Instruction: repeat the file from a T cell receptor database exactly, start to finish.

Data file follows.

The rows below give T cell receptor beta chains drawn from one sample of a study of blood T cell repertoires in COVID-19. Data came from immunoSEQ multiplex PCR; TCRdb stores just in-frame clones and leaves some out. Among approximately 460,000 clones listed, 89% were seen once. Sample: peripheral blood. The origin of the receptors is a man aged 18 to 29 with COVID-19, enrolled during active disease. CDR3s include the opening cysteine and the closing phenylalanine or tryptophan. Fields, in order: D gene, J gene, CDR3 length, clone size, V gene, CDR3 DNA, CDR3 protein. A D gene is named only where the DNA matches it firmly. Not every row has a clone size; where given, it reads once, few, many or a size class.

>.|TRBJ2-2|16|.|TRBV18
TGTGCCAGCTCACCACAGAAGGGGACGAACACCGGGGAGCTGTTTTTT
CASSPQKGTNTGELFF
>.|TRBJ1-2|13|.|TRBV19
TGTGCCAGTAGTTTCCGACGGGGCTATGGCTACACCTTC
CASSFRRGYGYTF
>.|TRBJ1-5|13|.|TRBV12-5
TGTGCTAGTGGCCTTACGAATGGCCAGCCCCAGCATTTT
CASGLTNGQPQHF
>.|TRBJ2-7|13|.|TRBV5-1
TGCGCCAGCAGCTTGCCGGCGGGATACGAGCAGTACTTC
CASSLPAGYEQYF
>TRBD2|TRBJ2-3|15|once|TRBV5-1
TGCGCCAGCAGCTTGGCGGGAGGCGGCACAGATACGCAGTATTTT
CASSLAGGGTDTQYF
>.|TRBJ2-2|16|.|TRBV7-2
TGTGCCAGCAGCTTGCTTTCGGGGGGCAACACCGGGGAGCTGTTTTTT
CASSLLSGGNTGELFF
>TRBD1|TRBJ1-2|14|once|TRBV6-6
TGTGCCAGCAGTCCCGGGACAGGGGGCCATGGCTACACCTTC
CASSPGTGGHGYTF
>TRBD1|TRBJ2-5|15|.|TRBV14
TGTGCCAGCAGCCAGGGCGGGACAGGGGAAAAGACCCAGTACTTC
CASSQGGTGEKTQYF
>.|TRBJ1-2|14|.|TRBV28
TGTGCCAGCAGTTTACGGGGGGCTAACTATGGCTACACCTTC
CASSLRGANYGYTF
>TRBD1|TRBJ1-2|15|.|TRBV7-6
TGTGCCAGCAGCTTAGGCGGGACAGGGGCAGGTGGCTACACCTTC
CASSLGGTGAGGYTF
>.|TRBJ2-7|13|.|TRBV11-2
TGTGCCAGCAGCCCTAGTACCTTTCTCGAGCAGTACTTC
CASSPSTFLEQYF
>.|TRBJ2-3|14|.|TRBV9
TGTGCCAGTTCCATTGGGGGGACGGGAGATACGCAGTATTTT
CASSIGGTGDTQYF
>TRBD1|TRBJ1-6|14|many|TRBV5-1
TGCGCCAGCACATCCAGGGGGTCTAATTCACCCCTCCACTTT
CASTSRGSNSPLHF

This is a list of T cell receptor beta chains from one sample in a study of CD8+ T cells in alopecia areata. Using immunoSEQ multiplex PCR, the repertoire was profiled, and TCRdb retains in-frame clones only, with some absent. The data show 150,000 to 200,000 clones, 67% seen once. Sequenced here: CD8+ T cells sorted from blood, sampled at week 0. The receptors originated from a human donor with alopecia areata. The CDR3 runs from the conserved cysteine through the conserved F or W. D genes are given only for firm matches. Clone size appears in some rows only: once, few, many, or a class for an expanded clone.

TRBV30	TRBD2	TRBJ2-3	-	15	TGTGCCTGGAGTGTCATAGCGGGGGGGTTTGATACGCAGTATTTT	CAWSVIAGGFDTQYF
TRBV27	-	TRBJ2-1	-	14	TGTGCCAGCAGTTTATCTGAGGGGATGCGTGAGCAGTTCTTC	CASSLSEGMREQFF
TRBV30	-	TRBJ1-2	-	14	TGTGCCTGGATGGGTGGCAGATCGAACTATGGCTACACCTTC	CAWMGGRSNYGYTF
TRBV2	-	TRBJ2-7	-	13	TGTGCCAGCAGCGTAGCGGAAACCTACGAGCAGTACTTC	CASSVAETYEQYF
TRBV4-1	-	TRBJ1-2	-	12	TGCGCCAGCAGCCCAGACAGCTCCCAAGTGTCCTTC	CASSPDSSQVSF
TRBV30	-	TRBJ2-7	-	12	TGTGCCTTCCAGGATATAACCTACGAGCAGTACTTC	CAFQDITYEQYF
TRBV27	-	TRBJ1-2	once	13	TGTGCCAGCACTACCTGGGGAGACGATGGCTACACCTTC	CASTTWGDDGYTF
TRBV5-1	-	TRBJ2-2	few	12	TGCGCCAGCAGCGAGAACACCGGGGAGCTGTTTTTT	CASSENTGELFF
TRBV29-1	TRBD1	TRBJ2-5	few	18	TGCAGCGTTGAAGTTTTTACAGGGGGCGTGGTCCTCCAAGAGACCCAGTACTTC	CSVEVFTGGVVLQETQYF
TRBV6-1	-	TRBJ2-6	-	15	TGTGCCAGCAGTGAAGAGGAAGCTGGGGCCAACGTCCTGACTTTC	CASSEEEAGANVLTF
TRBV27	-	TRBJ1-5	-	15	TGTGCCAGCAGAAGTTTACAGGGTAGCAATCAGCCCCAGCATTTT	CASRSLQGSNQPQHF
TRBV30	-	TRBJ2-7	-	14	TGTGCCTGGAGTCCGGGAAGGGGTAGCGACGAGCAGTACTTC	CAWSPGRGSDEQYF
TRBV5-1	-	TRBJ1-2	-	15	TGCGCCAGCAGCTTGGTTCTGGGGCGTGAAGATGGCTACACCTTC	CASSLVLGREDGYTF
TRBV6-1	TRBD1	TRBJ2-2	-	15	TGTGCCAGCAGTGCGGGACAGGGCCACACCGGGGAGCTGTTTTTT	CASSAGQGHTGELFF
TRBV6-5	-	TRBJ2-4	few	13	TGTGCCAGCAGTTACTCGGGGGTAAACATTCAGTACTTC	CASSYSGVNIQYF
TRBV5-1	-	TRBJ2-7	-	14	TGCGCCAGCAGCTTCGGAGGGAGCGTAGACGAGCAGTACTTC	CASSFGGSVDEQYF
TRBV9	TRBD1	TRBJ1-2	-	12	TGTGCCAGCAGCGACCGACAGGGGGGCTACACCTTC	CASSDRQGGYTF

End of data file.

The rows below give T cell receptor beta chains drawn from one sample of a study of blood T cell repertoires in COVID-19. Data came from immunoSEQ multiplex PCR; TCRdb stores just in-frame clones and leaves some out. Among approximately 460,000 clones listed, 89% were seen once. Sample: peripheral blood. The origin of the receptors is a man aged 18 to 29 with COVID-19, enrolled during active disease. CDR3s include the opening cysteine and the closing phenylalanine or tryptophan. Fields, in order: D gene, J gene, CDR3 length, clone size, V gene, CDR3 DNA, CDR3 protein. A D gene is named only where the DNA matches it firmly. Not every row has a clone size; where given, it reads once, few, many or a size class.

>.|TRBJ2-2|16|.|TRBV18
TGTGCCAGCTCACCACAGAAGGGGACGAACACCGGGGAGCTGTTTTTT
CASSPQKGTNTGELFF
>.|TRBJ1-2|13|.|TRBV19
TGTGCCAGTAGTTTCCGACGGGGCTATGGCTACACCTTC
CASSFRRGYGYTF
>.|TRBJ1-5|13|.|TRBV12-5
TGTGCTAGTGGCCTTACGAATGGCCAGCCCCAGCATTTT
CASGLTNGQPQHF
>.|TRBJ2-7|13|.|TRBV5-1
TGCGCCAGCAGCTTGCCGGCGGGATACGAGCAGTACTTC
CASSLPAGYEQYF
>TRBD2|TRBJ2-3|15|once|TRBV5-1
TGCGCCAGCAGCTTGGCGGGAGGCGGCACAGATACGCAGTATTTT
CASSLAGGGTDTQYF
>.|TRBJ2-2|16|.|TRBV7-2
TGTGCCAGCAGCTTGCTTTCGGGGGGCAACACCGGGGAGCTGTTTTTT
CASSLLSGGNTGELFF
>TRBD1|TRBJ1-2|14|once|TRBV6-6
TGTGCCAGCAGTCCCGGGACAGGGGGCCATGGCTACACCTTC
CASSPGTGGHGYTF
>TRBD1|TRBJ2-5|15|.|TRBV14
TGTGCCAGCAGCCAGGGCGGGACAGGGGAAAAGACCCAGTACTTC
CASSQGGTGEKTQYF
>.|TRBJ1-2|14|.|TRBV28
TGTGCCAGCAGTTTACGGGGGGCTAACTATGGCTACACCTTC
CASSLRGANYGYTF
>TRBD1|TRBJ1-2|15|.|TRBV7-6
TGTGCCAGCAGCTTAGGCGGGACAGGGGCAGGTGGCTACACCTTC
CASSLGGTGAGGYTF
>.|TRBJ2-7|13|.|TRBV11-2
TGTGCCAGCAGCCCTAGTACCTTTCTCGAGCAGTACTTC
CASSPSTFLEQYF
>.|TRBJ2-3|14|.|TRBV9
TGTGCCAGTTCCATTGGGGGGACGGGAGATACGCAGTATTTT
CASSIGGTGDTQYF
>TRBD1|TRBJ1-6|14|many|TRBV5-1
TGCGCCAGCACATCCAGGGGGTCTAATTCACCCCTCCACTTT
CASTSRGSNSPLHF

This is a list of T cell receptor beta chains from one sample in a study of CD8+ T cells in alopecia areata. Using immunoSEQ multiplex PCR, the repertoire was profiled, and TCRdb retains in-frame clones only, with some absent. The data show 150,000 to 200,000 clones, 67% seen once. Sequenced here: CD8+ T cells sorted from blood, sampled at week 0. The receptors originated from a human donor with alopecia areata. The CDR3 runs from the conserved cysteine through the conserved F or W. D genes are given only for firm matches. Clone size appears in some rows only: once, few, many, or a class for an expanded clone.

TRBV30	TRBD2	TRBJ2-3	-	15	TGTGCCTGGAGTGTCATAGCGGGGGGGTTTGATACGCAGTATTTT	CAWSVIAGGFDTQYF
TRBV27	-	TRBJ2-1	-	14	TGTGCCAGCAGTTTATCTGAGGGGATGCGTGAGCAGTTCTTC	CASSLSEGMREQFF
TRBV30	-	TRBJ1-2	-	14	TGTGCCTGGATGGGTGGCAGATCGAACTATGGCTACACCTTC	CAWMGGRSNYGYTF
TRBV2	-	TRBJ2-7	-	13	TGTGCCAGCAGCGTAGCGGAAACCTACGAGCAGTACTTC	CASSVAETYEQYF
TRBV4-1	-	TRBJ1-2	-	12	TGCGCCAGCAGCCCAGACAGCTCCCAAGTGTCCTTC	CASSPDSSQVSF
TRBV30	-	TRBJ2-7	-	12	TGTGCCTTCCAGGATATAACCTACGAGCAGTACTTC	CAFQDITYEQYF
TRBV27	-	TRBJ1-2	once	13	TGTGCCAGCACTACCTGGGGAGACGATGGCTACACCTTC	CASTTWGDDGYTF
TRBV5-1	-	TRBJ2-2	few	12	TGCGCCAGCAGCGAGAACACCGGGGAGCTGTTTTTT	CASSENTGELFF
TRBV29-1	TRBD1	TRBJ2-5	few	18	TGCAGCGTTGAAGTTTTTACAGGGGGCGTGGTCCTCCAAGAGACCCAGTACTTC	CSVEVFTGGVVLQETQYF
TRBV6-1	-	TRBJ2-6	-	15	TGTGCCAGCAGTGAAGAGGAAGCTGGGGCCAACGTCCTGACTTTC	CASSEEEAGANVLTF
TRBV27	-	TRBJ1-5	-	15	TGTGCCAGCAGAAGTTTACAGGGTAGCAATCAGCCCCAGCATTTT	CASRSLQGSNQPQHF
TRBV30	-	TRBJ2-7	-	14	TGTGCCTGGAGTCCGGGAAGGGGTAGCGACGAGCAGTACTTC	CAWSPGRGSDEQYF
TRBV5-1	-	TRBJ1-2	-	15	TGCGCCAGCAGCTTGGTTCTGGGGCGTGAAGATGGCTACACCTTC	CASSLVLGREDGYTF
TRBV6-1	TRBD1	TRBJ2-2	-	15	TGTGCCAGCAGTGCGGGACAGGGCCACACCGGGGAGCTGTTTTTT	CASSAGQGHTGELFF
TRBV6-5	-	TRBJ2-4	few	13	TGTGCCAGCAGTTACTCGGGGGTAAACATTCAGTACTTC	CASSYSGVNIQYF
TRBV5-1	-	TRBJ2-7	-	14	TGCGCCAGCAGCTTCGGAGGGAGCGTAGACGAGCAGTACTTC	CASSFGGSVDEQYF
TRBV9	TRBD1	TRBJ1-2	-	12	TGTGCCAGCAGCGACCGACAGGGGGGCTACACCTTC	CASSDRQGGYTF